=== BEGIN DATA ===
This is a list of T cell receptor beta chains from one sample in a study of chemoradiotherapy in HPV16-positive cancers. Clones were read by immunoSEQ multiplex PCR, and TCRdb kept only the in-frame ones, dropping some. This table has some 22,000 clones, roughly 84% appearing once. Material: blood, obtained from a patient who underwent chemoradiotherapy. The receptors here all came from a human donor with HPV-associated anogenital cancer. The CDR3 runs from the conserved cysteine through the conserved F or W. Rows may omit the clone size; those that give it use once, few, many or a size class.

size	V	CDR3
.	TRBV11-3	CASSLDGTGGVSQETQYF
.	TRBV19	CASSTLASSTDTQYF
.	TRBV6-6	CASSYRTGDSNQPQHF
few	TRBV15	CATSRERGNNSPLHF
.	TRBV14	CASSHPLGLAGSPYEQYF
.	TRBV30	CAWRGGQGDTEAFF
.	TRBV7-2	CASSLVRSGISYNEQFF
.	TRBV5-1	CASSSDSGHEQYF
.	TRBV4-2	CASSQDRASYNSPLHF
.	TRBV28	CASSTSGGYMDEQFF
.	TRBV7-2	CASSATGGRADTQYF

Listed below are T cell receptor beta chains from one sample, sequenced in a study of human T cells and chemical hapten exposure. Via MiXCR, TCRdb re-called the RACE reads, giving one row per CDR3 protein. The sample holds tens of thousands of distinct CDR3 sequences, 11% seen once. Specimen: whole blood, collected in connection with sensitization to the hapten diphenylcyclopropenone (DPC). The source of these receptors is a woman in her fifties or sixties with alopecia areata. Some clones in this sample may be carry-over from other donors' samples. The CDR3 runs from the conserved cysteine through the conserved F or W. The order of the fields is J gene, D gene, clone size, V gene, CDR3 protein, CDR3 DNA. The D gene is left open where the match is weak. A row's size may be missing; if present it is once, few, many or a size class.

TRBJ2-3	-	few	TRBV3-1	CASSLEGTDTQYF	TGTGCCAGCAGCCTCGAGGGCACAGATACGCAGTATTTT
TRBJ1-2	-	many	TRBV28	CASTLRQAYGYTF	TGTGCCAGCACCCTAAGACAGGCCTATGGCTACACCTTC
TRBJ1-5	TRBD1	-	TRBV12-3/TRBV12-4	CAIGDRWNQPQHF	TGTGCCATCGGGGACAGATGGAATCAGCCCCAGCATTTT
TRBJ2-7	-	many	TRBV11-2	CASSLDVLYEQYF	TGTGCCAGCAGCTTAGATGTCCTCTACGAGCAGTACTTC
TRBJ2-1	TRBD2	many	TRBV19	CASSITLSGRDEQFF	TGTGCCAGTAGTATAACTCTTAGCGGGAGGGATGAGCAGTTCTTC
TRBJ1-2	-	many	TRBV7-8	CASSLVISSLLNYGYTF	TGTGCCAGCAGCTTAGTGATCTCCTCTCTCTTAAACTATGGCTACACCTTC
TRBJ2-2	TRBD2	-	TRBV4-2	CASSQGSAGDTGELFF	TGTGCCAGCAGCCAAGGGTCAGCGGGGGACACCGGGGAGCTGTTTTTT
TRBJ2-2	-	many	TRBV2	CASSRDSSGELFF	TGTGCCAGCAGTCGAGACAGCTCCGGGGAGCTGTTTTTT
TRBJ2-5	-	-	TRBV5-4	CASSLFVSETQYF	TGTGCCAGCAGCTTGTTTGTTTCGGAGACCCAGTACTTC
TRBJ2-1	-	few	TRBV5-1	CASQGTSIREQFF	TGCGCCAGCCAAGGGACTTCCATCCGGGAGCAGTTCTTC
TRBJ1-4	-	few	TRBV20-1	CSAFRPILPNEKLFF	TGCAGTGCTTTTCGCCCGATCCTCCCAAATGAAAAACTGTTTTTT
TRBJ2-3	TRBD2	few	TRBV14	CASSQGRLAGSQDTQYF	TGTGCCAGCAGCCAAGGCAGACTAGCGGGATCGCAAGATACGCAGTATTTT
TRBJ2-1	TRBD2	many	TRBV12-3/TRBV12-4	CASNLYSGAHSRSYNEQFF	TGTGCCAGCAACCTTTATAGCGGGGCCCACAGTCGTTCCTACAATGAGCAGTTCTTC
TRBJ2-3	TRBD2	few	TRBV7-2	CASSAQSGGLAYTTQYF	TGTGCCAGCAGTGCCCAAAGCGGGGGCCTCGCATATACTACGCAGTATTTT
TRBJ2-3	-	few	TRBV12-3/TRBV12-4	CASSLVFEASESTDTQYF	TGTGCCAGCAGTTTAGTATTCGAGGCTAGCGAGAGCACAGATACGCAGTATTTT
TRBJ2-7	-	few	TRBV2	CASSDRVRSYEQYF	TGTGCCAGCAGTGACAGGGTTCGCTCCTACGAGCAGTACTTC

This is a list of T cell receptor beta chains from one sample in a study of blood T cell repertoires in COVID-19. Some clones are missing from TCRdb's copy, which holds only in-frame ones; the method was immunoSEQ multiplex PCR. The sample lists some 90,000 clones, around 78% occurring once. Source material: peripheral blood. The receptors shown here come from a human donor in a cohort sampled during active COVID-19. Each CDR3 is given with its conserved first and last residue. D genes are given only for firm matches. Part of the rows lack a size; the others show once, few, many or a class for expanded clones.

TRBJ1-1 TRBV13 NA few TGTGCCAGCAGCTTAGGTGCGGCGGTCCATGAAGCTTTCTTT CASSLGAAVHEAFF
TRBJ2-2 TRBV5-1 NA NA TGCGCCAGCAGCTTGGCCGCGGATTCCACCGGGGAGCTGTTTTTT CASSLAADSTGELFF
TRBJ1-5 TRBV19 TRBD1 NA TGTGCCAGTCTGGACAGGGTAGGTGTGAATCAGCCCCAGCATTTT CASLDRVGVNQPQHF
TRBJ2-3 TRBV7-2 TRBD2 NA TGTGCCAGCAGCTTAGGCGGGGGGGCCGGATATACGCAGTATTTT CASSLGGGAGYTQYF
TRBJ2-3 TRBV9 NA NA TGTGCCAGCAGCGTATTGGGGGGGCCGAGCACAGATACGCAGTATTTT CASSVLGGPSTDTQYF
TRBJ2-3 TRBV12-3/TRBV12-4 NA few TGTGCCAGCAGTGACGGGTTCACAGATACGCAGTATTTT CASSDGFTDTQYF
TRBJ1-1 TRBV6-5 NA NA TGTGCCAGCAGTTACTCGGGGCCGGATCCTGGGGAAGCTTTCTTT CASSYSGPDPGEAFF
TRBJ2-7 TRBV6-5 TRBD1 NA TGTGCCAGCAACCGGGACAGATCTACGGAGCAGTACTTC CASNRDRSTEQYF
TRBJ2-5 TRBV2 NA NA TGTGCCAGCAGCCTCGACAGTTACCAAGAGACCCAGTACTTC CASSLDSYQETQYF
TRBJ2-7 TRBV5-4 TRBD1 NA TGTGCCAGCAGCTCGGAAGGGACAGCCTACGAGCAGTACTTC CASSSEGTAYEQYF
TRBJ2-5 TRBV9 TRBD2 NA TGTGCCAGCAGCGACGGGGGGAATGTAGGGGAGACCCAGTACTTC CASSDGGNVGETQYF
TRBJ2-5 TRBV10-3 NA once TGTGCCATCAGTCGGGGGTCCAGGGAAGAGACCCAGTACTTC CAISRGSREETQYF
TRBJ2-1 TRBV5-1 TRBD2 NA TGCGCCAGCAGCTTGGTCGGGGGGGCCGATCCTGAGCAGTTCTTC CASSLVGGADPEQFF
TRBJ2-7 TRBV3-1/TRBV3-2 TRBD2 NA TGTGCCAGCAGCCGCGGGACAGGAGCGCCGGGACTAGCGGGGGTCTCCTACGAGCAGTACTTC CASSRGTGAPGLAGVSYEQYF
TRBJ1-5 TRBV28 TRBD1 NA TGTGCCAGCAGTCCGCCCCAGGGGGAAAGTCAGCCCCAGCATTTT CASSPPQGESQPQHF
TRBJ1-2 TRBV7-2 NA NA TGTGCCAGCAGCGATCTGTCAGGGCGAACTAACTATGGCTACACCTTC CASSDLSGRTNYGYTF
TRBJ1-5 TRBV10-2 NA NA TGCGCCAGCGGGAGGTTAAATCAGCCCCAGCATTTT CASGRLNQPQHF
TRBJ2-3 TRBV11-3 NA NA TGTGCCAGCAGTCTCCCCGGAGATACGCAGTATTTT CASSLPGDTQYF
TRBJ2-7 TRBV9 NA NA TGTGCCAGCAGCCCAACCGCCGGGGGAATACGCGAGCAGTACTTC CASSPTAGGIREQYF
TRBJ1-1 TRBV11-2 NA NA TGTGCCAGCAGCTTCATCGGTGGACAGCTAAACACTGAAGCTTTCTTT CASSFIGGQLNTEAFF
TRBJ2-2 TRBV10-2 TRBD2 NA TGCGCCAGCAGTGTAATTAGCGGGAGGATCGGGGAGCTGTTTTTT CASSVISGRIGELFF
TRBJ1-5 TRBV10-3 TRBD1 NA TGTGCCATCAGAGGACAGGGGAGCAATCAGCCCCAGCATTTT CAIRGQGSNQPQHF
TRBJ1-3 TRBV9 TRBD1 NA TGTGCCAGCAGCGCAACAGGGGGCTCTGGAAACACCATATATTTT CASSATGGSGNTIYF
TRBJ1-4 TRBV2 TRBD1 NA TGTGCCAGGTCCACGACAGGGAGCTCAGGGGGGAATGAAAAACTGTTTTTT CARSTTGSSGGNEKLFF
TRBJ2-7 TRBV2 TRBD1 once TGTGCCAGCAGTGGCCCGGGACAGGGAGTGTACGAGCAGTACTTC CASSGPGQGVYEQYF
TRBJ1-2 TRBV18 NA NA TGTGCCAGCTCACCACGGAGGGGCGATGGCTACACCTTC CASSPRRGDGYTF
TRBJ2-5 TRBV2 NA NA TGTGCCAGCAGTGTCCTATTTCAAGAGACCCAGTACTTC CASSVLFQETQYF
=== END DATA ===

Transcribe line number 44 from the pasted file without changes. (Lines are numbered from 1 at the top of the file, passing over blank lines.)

TRBJ2-1 TRBV5-1 TRBD2 NA TGCGCCAGCAGCTTGGTCGGGGGGGCCGATCCTGAGCAGTTCTTC CASSLVGGADPEQFF